While the power was good enough, I was surprised that the handling was just so-so. It felt a little loose, for some reason, and it should have been firmer, based on the sporty styling, and the large wheels, which were shod with 245-45, 20-inch tires.

The big information screen was impressive, but there was almost too much. We wanted to find the exterior temperature, because that’s important in these times of 90-ish highs accompanied by Canadian wildfire smoke-filled breathing, and we couldn’t locate it. After checking all the gauges and instruments over and over, we finally spotted it, located in its own, separate binnacle up on top of the dashboard by the windshield. We almost needed a GPS to find it.

Attractive and “bullet-proof” fabric covers the seats and dash of the Ascent.

A definite sporty touch is the presence of steering wheel paddles, which give you the ability to instantly choose if you want a higher or lower gear range — particularly helpful if you are descending Duluth’s long and hilly avenues, where the car’s brakes might spend themselves prematurely if you were to ride the brakes down those hills every day.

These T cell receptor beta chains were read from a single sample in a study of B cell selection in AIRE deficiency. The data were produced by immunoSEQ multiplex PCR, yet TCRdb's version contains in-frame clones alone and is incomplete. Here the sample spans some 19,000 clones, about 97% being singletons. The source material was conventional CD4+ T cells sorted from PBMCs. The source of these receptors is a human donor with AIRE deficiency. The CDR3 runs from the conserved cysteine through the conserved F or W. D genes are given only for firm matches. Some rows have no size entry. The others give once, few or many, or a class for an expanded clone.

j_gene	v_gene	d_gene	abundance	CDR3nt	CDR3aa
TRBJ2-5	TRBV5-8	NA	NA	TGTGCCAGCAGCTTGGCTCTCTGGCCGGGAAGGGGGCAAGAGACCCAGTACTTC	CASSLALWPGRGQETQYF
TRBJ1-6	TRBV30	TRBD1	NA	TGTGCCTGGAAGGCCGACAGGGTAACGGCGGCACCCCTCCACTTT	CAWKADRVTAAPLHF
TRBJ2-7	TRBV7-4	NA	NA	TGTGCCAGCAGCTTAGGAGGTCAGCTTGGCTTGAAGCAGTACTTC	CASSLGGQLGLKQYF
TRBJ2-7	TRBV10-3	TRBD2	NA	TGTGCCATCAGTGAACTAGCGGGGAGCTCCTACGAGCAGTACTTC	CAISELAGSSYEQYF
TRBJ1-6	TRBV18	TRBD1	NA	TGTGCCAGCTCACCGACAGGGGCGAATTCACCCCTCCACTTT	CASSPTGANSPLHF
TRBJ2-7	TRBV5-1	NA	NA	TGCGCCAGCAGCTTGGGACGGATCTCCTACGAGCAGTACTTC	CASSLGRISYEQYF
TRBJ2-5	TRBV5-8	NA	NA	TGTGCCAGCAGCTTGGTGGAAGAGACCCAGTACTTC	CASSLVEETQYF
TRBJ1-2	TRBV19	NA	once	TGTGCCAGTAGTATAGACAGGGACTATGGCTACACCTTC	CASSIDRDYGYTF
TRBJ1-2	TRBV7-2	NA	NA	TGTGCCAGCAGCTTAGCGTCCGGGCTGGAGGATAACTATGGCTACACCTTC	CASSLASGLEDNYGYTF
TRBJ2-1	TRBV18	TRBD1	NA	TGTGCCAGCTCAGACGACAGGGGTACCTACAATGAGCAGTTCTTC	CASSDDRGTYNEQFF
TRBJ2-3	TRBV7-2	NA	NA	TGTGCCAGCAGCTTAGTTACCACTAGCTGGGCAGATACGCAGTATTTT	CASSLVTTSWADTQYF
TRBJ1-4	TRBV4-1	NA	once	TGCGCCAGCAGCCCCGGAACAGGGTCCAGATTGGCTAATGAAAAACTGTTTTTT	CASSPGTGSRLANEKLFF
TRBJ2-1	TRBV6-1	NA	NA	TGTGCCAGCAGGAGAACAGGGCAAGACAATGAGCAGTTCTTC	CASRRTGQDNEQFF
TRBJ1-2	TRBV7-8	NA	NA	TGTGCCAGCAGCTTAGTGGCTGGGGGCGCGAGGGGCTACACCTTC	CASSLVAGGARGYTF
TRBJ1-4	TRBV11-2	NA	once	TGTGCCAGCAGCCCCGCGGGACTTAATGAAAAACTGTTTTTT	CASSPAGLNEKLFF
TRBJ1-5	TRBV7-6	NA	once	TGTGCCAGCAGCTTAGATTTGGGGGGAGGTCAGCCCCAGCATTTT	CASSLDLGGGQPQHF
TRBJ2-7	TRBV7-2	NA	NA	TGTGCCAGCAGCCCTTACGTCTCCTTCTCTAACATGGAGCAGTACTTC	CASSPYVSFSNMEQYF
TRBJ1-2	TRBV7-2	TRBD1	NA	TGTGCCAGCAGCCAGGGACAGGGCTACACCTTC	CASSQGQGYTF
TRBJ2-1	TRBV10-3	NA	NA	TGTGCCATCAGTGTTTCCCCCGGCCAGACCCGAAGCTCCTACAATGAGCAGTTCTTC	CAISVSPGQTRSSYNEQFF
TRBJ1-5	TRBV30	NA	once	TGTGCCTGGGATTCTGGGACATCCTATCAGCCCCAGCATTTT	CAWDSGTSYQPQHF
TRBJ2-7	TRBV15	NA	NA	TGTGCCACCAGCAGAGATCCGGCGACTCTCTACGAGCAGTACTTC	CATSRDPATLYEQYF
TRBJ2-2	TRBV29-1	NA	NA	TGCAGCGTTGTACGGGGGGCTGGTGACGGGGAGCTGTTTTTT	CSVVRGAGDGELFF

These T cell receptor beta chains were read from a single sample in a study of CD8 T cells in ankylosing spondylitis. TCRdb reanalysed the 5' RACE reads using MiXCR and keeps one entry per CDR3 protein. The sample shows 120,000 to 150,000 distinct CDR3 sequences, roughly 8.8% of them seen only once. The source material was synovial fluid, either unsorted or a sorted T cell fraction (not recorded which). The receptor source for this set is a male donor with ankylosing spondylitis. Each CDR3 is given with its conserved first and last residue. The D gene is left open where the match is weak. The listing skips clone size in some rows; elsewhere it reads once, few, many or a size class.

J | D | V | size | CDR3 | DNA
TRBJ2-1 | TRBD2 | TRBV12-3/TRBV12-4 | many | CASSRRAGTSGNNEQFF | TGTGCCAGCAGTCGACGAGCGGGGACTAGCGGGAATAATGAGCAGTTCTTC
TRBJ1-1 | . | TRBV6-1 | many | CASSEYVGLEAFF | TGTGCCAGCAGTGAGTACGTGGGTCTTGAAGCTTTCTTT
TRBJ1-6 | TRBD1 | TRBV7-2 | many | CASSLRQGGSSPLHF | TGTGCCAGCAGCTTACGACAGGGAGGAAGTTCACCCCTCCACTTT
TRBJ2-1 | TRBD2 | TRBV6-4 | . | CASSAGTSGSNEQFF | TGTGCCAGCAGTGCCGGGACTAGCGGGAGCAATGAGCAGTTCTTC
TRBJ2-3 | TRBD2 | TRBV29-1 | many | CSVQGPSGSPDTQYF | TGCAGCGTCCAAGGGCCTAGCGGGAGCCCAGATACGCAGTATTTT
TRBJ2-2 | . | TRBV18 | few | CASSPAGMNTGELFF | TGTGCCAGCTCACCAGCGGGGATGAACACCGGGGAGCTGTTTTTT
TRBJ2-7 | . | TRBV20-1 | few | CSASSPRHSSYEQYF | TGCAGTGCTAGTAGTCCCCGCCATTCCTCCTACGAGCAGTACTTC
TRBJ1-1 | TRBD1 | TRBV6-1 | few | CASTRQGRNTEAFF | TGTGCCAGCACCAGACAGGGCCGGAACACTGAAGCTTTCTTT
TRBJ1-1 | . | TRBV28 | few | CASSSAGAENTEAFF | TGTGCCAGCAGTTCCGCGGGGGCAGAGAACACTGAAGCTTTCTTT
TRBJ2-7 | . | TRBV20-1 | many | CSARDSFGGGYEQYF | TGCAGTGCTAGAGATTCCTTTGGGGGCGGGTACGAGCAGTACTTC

There you are, another reason that the Ascent should be joined by a Descent model.

  • About the Author

    John GilbertJohn Gilbert is a lifetime Minnesotan and career journalist, specializing in cars and sports during and since spending 30 years at the Minneapolis Tribune, now the Star Tribune. More recently, he has continued translating the high-tech world of autos and sharing his passionate insights as a freelance writer/photographer/broadcaster. A member of the prestigious North American Car and Truck of the Year jury since 1993. John can be heard Monday-Friday from 9-11am on 610 KDAL( on the "John Gilbert Show," and writes a column in the Duluth Reader.

    For those who want to keep up with John Gilbert's view of sports, mainly hockey with a Minnesota slant, click on the following:

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  • Exhaust Notes: